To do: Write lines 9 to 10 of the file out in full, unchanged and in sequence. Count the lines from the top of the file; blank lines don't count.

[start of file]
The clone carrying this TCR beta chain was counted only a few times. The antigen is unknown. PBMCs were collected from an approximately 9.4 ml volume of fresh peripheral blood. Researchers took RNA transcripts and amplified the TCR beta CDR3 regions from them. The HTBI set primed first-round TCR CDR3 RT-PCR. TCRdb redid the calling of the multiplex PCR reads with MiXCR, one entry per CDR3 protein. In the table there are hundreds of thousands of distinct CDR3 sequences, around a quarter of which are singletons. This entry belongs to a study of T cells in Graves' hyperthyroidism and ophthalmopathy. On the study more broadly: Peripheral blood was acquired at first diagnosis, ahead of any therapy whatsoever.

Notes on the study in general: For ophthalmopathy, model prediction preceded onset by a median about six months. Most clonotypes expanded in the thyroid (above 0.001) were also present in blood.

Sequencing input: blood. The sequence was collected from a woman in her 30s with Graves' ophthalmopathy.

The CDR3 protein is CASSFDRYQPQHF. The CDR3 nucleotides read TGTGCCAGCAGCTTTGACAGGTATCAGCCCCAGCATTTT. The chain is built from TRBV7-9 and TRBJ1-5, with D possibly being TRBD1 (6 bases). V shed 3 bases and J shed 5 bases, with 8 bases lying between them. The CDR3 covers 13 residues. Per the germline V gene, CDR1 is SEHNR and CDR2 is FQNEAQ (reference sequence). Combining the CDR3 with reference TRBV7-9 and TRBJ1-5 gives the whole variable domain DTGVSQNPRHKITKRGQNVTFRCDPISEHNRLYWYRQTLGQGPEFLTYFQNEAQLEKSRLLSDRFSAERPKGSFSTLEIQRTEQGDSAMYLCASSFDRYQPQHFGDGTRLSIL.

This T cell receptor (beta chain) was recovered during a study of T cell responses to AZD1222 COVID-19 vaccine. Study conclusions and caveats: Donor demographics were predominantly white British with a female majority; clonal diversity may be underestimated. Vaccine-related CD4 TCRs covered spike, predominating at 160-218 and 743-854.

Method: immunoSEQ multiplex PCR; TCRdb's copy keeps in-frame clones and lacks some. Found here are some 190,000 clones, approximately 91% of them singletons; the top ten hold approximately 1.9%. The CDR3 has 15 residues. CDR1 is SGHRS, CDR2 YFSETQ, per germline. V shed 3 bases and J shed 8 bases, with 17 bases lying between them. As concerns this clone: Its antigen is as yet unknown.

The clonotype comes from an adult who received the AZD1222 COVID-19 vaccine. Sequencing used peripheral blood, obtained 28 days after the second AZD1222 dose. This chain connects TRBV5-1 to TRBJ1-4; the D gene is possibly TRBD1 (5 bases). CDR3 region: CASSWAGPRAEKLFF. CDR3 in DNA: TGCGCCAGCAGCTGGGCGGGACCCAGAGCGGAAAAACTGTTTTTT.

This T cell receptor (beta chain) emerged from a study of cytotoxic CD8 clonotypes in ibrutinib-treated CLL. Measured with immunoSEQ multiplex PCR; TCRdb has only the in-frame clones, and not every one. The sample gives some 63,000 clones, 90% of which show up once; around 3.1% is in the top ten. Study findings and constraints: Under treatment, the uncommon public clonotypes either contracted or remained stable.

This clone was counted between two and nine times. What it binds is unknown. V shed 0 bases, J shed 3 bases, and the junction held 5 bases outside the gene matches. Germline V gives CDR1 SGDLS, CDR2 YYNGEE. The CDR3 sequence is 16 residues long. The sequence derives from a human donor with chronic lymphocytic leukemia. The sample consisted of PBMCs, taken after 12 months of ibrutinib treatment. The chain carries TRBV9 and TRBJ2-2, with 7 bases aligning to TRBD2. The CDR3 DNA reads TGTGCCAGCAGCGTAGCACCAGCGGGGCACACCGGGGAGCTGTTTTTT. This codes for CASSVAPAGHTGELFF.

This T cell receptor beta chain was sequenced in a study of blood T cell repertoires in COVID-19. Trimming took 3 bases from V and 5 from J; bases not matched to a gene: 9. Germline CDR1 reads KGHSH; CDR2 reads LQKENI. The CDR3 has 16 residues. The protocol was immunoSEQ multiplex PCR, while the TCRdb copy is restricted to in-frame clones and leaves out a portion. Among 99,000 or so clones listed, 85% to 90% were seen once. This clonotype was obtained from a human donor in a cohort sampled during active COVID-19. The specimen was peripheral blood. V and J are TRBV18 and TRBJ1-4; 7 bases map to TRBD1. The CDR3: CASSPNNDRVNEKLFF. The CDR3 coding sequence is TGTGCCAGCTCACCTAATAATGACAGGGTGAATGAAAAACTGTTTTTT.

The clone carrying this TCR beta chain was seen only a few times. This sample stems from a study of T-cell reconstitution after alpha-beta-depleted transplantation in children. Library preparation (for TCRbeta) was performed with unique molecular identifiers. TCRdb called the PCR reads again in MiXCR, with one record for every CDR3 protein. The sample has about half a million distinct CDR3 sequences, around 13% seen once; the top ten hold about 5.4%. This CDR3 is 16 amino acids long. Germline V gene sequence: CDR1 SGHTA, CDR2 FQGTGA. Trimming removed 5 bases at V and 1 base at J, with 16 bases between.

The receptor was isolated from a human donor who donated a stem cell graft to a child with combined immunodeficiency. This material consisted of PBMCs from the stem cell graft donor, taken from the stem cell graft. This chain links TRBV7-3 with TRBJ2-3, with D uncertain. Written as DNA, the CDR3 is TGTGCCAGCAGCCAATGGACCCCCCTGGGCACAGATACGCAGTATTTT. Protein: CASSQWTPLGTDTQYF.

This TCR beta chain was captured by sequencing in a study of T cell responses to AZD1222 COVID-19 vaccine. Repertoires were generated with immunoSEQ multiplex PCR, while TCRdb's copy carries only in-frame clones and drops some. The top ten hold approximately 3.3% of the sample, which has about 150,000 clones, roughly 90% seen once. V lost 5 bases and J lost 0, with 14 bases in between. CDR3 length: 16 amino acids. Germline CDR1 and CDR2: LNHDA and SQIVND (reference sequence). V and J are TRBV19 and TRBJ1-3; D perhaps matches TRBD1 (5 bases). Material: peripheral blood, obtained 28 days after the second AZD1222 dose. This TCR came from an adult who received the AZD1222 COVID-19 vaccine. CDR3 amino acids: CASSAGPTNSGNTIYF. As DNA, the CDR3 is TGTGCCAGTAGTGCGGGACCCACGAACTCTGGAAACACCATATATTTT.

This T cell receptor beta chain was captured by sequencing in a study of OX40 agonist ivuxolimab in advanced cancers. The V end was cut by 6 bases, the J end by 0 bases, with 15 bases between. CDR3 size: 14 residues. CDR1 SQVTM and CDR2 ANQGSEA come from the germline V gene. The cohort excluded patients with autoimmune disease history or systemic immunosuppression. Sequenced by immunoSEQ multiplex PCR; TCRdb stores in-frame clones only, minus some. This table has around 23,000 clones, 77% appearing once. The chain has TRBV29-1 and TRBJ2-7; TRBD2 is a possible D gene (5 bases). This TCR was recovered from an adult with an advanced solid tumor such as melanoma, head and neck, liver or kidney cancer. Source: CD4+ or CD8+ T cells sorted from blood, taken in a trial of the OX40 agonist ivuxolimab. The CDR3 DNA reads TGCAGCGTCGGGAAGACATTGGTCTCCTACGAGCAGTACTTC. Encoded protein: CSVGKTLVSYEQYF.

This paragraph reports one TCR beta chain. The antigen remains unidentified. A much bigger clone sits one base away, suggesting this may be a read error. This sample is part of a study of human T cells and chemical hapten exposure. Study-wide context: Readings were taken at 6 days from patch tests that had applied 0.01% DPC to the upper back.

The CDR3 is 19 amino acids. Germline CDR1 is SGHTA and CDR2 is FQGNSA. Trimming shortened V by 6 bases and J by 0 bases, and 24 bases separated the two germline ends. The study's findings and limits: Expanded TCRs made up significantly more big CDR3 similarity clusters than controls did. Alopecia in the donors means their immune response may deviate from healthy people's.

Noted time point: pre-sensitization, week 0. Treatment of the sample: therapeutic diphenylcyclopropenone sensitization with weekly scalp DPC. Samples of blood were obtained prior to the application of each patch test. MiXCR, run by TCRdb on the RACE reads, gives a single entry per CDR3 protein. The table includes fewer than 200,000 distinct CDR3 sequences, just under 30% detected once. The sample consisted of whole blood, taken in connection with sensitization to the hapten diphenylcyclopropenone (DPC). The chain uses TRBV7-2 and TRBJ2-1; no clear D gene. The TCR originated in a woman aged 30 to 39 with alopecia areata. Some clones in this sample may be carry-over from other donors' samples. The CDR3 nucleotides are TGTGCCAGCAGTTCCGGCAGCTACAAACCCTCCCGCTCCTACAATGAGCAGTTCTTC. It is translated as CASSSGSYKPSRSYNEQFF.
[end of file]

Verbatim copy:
This clone was counted between two and nine times. What it binds is unknown. V shed 0 bases, J shed 3 bases, and the junction held 5 bases outside the gene matches. Germline V gives CDR1 SGDLS, CDR2 YYNGEE. The CDR3 sequence is 16 residues long. The sequence derives from a human donor with chronic lymphocytic leukemia. The sample consisted of PBMCs, taken after 12 months of ibrutinib treatment. The chain carries TRBV9 and TRBJ2-2, with 7 bases aligning to TRBD2. The CDR3 DNA reads TGTGCCAGCAGCGTAGCACCAGCGGGGCACACCGGGGAGCTGTTTTTT. This codes for CASSVAPAGHTGELFF.

This T cell receptor beta chain was sequenced in a study of blood T cell repertoires in COVID-19. Trimming took 3 bases from V and 5 from J; bases not matched to a gene: 9. Germline CDR1 reads KGHSH; CDR2 reads LQKENI. The CDR3 has 16 residues. The protocol was immunoSEQ multiplex PCR, while the TCRdb copy is restricted to in-frame clones and leaves out a portion. Among 99,000 or so clones listed, 85% to 90% were seen once. This clonotype was obtained from a human donor in a cohort sampled during active COVID-19. The specimen was peripheral blood. V and J are TRBV18 and TRBJ1-4; 7 bases map to TRBD1. The CDR3: CASSPNNDRVNEKLFF. The CDR3 coding sequence is TGTGCCAGCTCACCTAATAATGACAGGGTGAATGAAAAACTGTTTTTT.